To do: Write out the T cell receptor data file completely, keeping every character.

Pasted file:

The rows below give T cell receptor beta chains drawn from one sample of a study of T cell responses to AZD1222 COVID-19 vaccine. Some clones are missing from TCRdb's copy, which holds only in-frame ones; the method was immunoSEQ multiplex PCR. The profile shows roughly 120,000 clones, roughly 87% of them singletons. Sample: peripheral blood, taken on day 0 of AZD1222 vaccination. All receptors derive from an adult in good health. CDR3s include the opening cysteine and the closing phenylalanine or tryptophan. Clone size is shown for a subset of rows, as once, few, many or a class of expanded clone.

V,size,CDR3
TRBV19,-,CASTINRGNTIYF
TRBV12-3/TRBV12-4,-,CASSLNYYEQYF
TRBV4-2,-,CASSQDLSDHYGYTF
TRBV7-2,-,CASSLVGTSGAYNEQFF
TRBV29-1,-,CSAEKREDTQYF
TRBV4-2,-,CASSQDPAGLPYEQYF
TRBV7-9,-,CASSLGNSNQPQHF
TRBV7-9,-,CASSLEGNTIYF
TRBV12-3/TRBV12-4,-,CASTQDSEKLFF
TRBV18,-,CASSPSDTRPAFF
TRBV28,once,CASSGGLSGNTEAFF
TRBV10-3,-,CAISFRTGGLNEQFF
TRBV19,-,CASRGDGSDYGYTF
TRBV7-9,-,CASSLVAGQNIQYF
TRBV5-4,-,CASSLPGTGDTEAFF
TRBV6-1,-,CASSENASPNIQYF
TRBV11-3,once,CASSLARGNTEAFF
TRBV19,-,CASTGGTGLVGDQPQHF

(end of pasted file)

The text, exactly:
The rows below give T cell receptor beta chains drawn from one sample of a study of T cell responses to AZD1222 COVID-19 vaccine. Some clones are missing from TCRdb's copy, which holds only in-frame ones; the method was immunoSEQ multiplex PCR. The profile shows roughly 120,000 clones, roughly 87% of them singletons. Sample: peripheral blood, taken on day 0 of AZD1222 vaccination. All receptors derive from an adult in good health. CDR3s include the opening cysteine and the closing phenylalanine or tryptophan. Clone size is shown for a subset of rows, as once, few, many or a class of expanded clone.

V,size,CDR3
TRBV19,-,CASTINRGNTIYF
TRBV12-3/TRBV12-4,-,CASSLNYYEQYF
TRBV4-2,-,CASSQDLSDHYGYTF
TRBV7-2,-,CASSLVGTSGAYNEQFF
TRBV29-1,-,CSAEKREDTQYF
TRBV4-2,-,CASSQDPAGLPYEQYF
TRBV7-9,-,CASSLGNSNQPQHF
TRBV7-9,-,CASSLEGNTIYF
TRBV12-3/TRBV12-4,-,CASTQDSEKLFF
TRBV18,-,CASSPSDTRPAFF
TRBV28,once,CASSGGLSGNTEAFF
TRBV10-3,-,CAISFRTGGLNEQFF
TRBV19,-,CASRGDGSDYGYTF
TRBV7-9,-,CASSLVAGQNIQYF
TRBV5-4,-,CASSLPGTGDTEAFF
TRBV6-1,-,CASSENASPNIQYF
TRBV11-3,once,CASSLARGNTEAFF
TRBV19,-,CASTGGTGLVGDQPQHF